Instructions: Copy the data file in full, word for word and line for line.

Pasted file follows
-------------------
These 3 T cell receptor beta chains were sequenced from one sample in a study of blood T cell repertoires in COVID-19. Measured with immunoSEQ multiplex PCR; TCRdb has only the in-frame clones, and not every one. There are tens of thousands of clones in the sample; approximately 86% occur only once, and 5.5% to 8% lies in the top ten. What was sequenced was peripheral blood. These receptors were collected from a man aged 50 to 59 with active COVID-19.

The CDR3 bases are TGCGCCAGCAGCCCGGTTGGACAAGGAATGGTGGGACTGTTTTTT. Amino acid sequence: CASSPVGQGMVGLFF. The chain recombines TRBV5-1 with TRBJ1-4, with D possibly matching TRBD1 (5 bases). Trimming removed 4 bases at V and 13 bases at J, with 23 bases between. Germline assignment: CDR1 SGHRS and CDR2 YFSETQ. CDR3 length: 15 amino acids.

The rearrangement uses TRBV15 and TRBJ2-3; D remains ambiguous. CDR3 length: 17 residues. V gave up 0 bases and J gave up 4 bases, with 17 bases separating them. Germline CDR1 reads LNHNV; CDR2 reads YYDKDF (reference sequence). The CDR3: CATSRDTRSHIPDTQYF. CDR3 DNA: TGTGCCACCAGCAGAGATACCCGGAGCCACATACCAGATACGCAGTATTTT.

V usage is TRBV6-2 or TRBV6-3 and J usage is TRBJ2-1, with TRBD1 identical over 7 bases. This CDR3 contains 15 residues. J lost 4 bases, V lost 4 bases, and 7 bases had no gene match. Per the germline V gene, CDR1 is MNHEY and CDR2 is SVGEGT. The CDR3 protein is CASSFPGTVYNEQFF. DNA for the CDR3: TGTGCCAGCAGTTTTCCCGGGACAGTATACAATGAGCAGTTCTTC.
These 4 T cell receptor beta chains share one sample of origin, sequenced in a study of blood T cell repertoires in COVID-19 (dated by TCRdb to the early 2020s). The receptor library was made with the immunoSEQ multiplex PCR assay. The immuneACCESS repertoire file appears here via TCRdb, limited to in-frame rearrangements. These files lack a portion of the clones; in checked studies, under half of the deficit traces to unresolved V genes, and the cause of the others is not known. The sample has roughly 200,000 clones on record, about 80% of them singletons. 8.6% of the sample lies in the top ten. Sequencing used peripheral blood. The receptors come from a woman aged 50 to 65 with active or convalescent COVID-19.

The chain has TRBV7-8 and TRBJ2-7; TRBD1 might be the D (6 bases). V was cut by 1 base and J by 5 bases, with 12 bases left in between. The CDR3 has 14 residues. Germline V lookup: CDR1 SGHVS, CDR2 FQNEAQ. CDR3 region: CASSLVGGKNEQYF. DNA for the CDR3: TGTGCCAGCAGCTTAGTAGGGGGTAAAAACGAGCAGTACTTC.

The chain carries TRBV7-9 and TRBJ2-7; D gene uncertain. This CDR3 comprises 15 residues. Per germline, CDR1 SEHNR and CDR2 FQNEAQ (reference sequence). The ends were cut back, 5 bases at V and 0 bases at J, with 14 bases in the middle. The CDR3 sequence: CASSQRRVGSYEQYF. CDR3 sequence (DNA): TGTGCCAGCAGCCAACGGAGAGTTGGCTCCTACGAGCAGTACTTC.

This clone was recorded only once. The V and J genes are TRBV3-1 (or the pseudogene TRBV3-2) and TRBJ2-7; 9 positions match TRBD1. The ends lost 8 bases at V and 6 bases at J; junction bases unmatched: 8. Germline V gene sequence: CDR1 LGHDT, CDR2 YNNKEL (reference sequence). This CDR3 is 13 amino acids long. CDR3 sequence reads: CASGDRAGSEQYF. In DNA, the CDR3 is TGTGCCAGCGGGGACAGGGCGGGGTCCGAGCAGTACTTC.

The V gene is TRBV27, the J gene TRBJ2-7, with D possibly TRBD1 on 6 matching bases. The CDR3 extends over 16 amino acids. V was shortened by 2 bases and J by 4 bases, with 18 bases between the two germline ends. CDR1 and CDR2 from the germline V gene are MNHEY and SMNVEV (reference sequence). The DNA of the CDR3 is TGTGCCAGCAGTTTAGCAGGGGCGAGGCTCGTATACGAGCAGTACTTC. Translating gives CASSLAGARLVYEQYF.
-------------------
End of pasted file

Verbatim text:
These 3 T cell receptor beta chains were sequenced from one sample in a study of blood T cell repertoires in COVID-19. Measured with immunoSEQ multiplex PCR; TCRdb has only the in-frame clones, and not every one. There are tens of thousands of clones in the sample; approximately 86% occur only once, and 5.5% to 8% lies in the top ten. What was sequenced was peripheral blood. These receptors were collected from a man aged 50 to 59 with active COVID-19.

The CDR3 bases are TGCGCCAGCAGCCCGGTTGGACAAGGAATGGTGGGACTGTTTTTT. Amino acid sequence: CASSPVGQGMVGLFF. The chain recombines TRBV5-1 with TRBJ1-4, with D possibly matching TRBD1 (5 bases). Trimming removed 4 bases at V and 13 bases at J, with 23 bases between. Germline assignment: CDR1 SGHRS and CDR2 YFSETQ. CDR3 length: 15 amino acids.

The rearrangement uses TRBV15 and TRBJ2-3; D remains ambiguous. CDR3 length: 17 residues. V gave up 0 bases and J gave up 4 bases, with 17 bases separating them. Germline CDR1 reads LNHNV; CDR2 reads YYDKDF (reference sequence). The CDR3: CATSRDTRSHIPDTQYF. CDR3 DNA: TGTGCCACCAGCAGAGATACCCGGAGCCACATACCAGATACGCAGTATTTT.

V usage is TRBV6-2 or TRBV6-3 and J usage is TRBJ2-1, with TRBD1 identical over 7 bases. This CDR3 contains 15 residues. J lost 4 bases, V lost 4 bases, and 7 bases had no gene match. Per the germline V gene, CDR1 is MNHEY and CDR2 is SVGEGT. The CDR3 protein is CASSFPGTVYNEQFF. DNA for the CDR3: TGTGCCAGCAGTTTTCCCGGGACAGTATACAATGAGCAGTTCTTC.
These 4 T cell receptor beta chains share one sample of origin, sequenced in a study of blood T cell repertoires in COVID-19 (dated by TCRdb to the early 2020s). The receptor library was made with the immunoSEQ multiplex PCR assay. The immuneACCESS repertoire file appears here via TCRdb, limited to in-frame rearrangements. These files lack a portion of the clones; in checked studies, under half of the deficit traces to unresolved V genes, and the cause of the others is not known. The sample has roughly 200,000 clones on record, about 80% of them singletons. 8.6% of the sample lies in the top ten. Sequencing used peripheral blood. The receptors come from a woman aged 50 to 65 with active or convalescent COVID-19.

The chain has TRBV7-8 and TRBJ2-7; TRBD1 might be the D (6 bases). V was cut by 1 base and J by 5 bases, with 12 bases left in between. The CDR3 has 14 residues. Germline V lookup: CDR1 SGHVS, CDR2 FQNEAQ. CDR3 region: CASSLVGGKNEQYF. DNA for the CDR3: TGTGCCAGCAGCTTAGTAGGGGGTAAAAACGAGCAGTACTTC.

The chain carries TRBV7-9 and TRBJ2-7; D gene uncertain. This CDR3 comprises 15 residues. Per germline, CDR1 SEHNR and CDR2 FQNEAQ (reference sequence). The ends were cut back, 5 bases at V and 0 bases at J, with 14 bases in the middle. The CDR3 sequence: CASSQRRVGSYEQYF. CDR3 sequence (DNA): TGTGCCAGCAGCCAACGGAGAGTTGGCTCCTACGAGCAGTACTTC.

This clone was recorded only once. The V and J genes are TRBV3-1 (or the pseudogene TRBV3-2) and TRBJ2-7; 9 positions match TRBD1. The ends lost 8 bases at V and 6 bases at J; junction bases unmatched: 8. Germline V gene sequence: CDR1 LGHDT, CDR2 YNNKEL (reference sequence). This CDR3 is 13 amino acids long. CDR3 sequence reads: CASGDRAGSEQYF. In DNA, the CDR3 is TGTGCCAGCGGGGACAGGGCGGGGTCCGAGCAGTACTTC.

The V gene is TRBV27, the J gene TRBJ2-7, with D possibly TRBD1 on 6 matching bases. The CDR3 extends over 16 amino acids. V was shortened by 2 bases and J by 4 bases, with 18 bases between the two germline ends. CDR1 and CDR2 from the germline V gene are MNHEY and SMNVEV (reference sequence). The DNA of the CDR3 is TGTGCCAGCAGTTTAGCAGGGGCGAGGCTCGTATACGAGCAGTACTTC. Translating gives CASSLAGARLVYEQYF.